Note from Krista: Melissa and I have known each other for years - I love her commitment to her cause - even when it's difficult. Her decision to shop only second hand, local or handmade (which JustOne falls into - whew!) is inspiring. Reading through her responses - I feel motivated to make changes too! In her photo you'll notice Melissa is wearing a JustOne necklace - she made this comment when she sent me the photo: "Picked one where I'm wearing a Just One necklace...wasn't hard to find since I'm almost ALWAYS wearing it." Thanks Melissa for all you do to impact our world! Check out her blog HERE
I am a soon-to-be-no-longer-single Mom to 3 amazing, energetic boys. Being a Mom is my number 1 priority and I have been blessed to be able to spend my days with them while working weekends and evenings as a mobile bridal stylist.
When I get a little ""me time"" I love thrifting, being crafty and letting my creative juices flow freely. What REALLY gets me excited is when I can find a new purpose for an old item- then I feel like I have won the lottery.
A random fact about myself...I've had a MASSIVE crush on Steve Martin for pretty much my entire life and I've seen Father Of The Bride approximately a bajillion times.
JustOne Way to Give Back:
A few years ago I made the decision to buy everything second-hand. Or, as much as I could. Anything I couldn't get used I make sure to buy from a locally-owned shop or I purchase it handmade (not made in a factory somewhere on the other side of the world). I wanted to be able to see the face of the person that I was supporting with my money.
And that's what we do, isn't it? Give our support to people/ corporations when we give them our hard-earned dollars.
This is my way of 'giving back'. To the earth- by reducing waste and consumption, and to my fellow humans- by not purchasing anything made the put anyone's health or well-being at risk in order to make it.
Sometimes my lifestyle choice is difficult. It means never going to a One-Stop-Big-Box-Store. It means having to plan ahead for kijiji pick-ups, and it takes more time when searching for a specific item- but I do love how it brings out my creativity (and also how easy it can be on my wallet).
It was a slow, organic process that led me to live a second-hand lifestyle. I have thrifted my clothing for as long as I can remember- I've always loved wearing more original items that cost less. But even then, it was just about the low cost. I would still buy my $5 shirt from ""Walmart"" (when I say Walmart, I mean any discount supplier: Target, H&M, Joe Fresh...) because the most important thing to me at that time was the money saved.
But then I began to research where that $5 shirt was coming from. The condition in which it was made. The way that the people making my $5 shirt were being treated. I realized that my desire for an inexpensive shirt wasn't worth the health, or standard of life for my neighbours on the other side of the earth. Since I was a young girl I have always been taught to 'love my neighbour"". This is my way, I suppose.
JustOne Thing Learned:
I've learned to ask. Ask if people are getting rid of a certain item that I'm looking for. Ask for help in picking up larger items since kijiji doesn't offer delivery. This has led to a new sense of community that I feel between and my friends, my church and those around me.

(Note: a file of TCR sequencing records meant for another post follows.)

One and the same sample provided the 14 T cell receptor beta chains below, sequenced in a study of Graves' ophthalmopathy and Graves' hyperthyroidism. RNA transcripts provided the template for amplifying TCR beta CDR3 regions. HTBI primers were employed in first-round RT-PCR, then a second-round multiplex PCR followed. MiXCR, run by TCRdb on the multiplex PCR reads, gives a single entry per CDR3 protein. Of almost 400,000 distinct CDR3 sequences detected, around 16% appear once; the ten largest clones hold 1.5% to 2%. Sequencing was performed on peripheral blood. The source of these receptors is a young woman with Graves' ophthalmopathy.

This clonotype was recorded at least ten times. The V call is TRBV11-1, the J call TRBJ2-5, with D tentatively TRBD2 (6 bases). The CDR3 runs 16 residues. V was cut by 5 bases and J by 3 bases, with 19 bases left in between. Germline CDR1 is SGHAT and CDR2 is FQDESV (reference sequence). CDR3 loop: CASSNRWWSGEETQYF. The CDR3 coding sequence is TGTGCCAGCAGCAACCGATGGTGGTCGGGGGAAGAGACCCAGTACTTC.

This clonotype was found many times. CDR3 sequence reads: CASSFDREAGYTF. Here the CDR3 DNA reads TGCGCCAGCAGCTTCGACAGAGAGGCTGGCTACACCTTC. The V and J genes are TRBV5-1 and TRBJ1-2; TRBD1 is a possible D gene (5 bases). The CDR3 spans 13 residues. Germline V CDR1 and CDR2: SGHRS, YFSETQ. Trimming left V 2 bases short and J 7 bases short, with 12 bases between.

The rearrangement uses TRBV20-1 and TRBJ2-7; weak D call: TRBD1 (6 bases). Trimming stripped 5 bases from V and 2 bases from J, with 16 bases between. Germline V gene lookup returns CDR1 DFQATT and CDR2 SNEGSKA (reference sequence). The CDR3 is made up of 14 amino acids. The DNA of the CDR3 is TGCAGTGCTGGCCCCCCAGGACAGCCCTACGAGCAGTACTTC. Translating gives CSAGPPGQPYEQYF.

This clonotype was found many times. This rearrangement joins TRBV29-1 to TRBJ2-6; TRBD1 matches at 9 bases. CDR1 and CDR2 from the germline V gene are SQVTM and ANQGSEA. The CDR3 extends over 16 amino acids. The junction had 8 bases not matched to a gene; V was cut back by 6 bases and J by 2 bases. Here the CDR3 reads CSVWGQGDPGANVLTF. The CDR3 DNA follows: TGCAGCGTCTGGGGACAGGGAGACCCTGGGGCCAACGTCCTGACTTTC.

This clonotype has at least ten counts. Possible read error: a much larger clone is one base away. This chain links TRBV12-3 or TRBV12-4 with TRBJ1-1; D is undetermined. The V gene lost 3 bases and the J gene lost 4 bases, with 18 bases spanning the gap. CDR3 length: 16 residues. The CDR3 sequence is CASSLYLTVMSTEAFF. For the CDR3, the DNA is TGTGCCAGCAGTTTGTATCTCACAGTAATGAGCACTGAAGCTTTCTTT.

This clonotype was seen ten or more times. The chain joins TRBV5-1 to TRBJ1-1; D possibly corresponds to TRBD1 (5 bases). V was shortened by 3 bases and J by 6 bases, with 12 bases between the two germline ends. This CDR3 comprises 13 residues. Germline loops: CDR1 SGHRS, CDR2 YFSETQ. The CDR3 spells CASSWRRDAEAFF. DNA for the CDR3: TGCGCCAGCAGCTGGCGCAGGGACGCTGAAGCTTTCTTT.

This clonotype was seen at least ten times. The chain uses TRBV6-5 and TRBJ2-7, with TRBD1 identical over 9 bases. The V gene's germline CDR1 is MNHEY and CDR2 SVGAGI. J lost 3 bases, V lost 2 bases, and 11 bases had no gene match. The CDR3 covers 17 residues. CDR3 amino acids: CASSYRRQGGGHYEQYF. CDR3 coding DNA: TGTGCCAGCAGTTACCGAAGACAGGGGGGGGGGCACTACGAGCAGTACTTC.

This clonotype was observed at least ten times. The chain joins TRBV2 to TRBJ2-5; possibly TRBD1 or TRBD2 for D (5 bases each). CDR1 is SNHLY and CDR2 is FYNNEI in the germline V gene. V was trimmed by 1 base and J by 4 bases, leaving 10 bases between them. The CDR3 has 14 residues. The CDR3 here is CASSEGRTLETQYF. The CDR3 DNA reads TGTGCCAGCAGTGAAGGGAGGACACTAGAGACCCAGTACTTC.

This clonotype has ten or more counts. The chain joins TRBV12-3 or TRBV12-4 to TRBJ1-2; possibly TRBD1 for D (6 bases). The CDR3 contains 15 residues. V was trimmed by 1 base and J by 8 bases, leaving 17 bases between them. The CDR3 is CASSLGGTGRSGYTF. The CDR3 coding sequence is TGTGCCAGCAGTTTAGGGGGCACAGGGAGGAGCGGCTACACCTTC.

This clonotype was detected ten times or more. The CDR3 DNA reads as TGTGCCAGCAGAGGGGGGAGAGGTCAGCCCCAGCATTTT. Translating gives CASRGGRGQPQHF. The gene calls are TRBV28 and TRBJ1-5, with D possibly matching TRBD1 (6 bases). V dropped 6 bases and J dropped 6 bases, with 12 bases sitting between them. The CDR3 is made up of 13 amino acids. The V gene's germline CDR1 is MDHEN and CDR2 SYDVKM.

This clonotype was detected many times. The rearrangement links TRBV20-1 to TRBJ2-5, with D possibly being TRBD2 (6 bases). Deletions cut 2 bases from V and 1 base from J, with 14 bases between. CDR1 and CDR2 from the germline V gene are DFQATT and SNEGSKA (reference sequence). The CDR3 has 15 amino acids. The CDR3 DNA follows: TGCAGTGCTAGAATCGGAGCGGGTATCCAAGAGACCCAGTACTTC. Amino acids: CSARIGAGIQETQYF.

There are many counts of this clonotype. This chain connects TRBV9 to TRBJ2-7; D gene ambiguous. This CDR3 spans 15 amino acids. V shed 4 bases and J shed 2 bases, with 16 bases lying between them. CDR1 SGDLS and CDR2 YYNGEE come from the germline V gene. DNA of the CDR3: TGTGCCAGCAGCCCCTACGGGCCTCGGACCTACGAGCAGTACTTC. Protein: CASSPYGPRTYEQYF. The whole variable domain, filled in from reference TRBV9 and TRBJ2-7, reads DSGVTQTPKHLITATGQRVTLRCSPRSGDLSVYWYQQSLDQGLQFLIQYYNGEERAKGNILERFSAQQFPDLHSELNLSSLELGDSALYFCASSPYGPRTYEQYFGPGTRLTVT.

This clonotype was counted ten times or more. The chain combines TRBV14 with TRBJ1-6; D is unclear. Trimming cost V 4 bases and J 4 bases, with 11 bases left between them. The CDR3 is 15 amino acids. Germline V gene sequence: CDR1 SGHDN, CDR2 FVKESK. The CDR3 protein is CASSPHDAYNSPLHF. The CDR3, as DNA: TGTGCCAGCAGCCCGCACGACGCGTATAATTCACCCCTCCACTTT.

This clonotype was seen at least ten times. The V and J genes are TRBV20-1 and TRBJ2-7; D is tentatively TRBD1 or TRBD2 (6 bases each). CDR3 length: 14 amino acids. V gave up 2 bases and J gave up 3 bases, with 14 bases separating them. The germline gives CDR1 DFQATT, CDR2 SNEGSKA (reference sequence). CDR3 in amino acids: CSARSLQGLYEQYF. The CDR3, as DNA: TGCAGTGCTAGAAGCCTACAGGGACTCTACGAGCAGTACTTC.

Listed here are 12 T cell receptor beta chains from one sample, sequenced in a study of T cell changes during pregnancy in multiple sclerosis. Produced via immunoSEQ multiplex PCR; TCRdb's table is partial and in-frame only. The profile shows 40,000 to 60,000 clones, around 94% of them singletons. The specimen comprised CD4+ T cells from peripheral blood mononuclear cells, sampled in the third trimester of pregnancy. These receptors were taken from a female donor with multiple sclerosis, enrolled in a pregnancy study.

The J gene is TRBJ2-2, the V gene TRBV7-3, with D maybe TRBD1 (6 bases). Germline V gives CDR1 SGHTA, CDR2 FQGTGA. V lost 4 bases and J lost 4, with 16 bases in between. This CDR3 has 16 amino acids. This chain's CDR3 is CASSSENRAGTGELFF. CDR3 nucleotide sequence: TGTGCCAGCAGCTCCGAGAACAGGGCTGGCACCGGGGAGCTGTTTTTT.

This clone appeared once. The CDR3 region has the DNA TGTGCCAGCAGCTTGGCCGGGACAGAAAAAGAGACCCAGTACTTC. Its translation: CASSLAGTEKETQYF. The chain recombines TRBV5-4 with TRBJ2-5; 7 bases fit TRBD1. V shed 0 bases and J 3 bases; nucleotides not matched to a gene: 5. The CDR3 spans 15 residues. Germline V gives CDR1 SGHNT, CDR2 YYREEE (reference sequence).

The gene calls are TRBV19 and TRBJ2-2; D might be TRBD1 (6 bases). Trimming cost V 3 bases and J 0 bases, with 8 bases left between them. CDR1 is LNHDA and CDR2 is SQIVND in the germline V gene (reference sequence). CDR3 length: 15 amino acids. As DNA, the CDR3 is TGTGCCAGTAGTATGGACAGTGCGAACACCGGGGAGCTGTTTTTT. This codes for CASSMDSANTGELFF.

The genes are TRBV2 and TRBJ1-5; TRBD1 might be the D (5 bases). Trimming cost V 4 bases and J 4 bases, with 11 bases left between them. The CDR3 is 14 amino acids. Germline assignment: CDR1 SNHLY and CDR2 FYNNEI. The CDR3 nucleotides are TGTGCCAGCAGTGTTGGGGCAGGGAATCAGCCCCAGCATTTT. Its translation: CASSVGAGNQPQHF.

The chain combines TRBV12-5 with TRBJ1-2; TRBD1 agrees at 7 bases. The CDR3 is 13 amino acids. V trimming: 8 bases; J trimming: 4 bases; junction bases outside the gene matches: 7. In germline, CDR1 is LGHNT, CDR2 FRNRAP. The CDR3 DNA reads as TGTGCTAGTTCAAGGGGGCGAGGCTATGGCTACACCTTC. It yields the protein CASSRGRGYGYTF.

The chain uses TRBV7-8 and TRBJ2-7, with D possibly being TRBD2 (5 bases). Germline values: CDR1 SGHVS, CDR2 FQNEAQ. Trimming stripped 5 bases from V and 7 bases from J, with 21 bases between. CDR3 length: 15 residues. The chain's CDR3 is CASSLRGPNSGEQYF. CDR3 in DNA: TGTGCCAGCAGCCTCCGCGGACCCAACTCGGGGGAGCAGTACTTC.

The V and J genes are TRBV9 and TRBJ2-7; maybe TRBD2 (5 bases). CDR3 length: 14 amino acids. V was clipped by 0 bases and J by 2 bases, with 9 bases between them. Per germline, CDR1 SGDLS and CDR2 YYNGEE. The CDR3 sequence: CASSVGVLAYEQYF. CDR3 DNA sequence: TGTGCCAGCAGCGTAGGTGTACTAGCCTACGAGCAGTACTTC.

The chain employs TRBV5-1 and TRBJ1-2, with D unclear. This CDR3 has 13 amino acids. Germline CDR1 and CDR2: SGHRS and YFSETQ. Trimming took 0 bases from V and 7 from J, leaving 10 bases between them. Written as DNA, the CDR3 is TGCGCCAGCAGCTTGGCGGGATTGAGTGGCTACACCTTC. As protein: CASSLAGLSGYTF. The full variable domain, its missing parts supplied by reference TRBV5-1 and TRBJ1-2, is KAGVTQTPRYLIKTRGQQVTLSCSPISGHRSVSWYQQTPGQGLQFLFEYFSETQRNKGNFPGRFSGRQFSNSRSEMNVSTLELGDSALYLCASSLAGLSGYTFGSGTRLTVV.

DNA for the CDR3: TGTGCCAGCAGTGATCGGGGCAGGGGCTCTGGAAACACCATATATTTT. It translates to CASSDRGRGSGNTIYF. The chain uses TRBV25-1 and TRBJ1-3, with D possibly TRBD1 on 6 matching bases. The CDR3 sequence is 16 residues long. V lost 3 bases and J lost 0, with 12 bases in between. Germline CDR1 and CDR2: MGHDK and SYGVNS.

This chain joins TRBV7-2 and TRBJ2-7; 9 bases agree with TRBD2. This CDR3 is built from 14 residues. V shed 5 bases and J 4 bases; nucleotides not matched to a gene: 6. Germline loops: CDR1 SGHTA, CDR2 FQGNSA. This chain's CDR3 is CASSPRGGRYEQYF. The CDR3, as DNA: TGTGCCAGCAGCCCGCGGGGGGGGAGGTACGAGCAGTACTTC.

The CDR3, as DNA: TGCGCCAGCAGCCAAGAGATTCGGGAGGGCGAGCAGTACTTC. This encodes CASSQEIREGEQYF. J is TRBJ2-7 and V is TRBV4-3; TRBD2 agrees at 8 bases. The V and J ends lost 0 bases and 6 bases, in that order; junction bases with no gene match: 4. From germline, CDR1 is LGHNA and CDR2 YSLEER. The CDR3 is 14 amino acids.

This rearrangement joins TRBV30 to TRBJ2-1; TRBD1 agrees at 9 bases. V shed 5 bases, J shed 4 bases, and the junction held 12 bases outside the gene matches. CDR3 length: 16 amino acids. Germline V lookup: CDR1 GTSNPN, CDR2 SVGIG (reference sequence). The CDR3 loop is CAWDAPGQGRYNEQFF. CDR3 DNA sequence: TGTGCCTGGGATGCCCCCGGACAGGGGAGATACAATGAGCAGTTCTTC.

I also ask how something has been made and where things come from. I've learned that if a price seems too low to be true- someone was likely worked too hard, for too long, for too little compensation.
I blogged about my Journey To Never New HERE.
I would say watching the documentary Garbage by Andrew Niskar really opened my eyes about how much waste we create with our over-consuption here in North America. I then watched the documentary What Would Jesus Buy? about the crazy over consumption at Christmastime.
The Story of Stuff was also a HUGE eye-opener for me. I encourage everyone to take 20 minutes and watch this brilliant film.
The more I learned the more I hungered to learn. I realized that almost everything in stores was being made by causing someone else to live in poverty. My decision was to buy second-hand. At least then I was recycling and saving items from the landfill.
My recommendation for a must read if you are having any 'Consumption Doubt' is Confessions of an Eco Sinner. It was written by a man who took the time to track down the original sources of the items that we all use on a daily basis. It is a very easy yet extremely informative read.
I absolutely LOVE when someone tells me that because of my blog, they are more conscious about their purchases. That is the point to my blogging. That is something that we can ALL do.
Pay attention to tags. Look at the price and ask yourself if it seems too good to be true (if it does- it probably is). Ask the stores that you support where they get their stock from. Thrift and buy second-hand whenever it's possible. Try consuming less- you'll probably love it.
JustOne More Thing:
I know it seems like the problem of over-consumption and poor manufacturing conditions is too huge to be tackled by Just One Person. But our dollars count. Believe it. Every nickel we spend somewhere sends a message that we agree with that person/corporation's manufacturing choices- please send your message loud and clear.
JustOne Favourite Quote:
"If you think you are too small to make a difference you have never spent the night with a mosquito." - The Dalai Lama."
Know someone who is giving back and making our world a better place? We'd love to share their story and inspire others! Please share THIS LINK with them!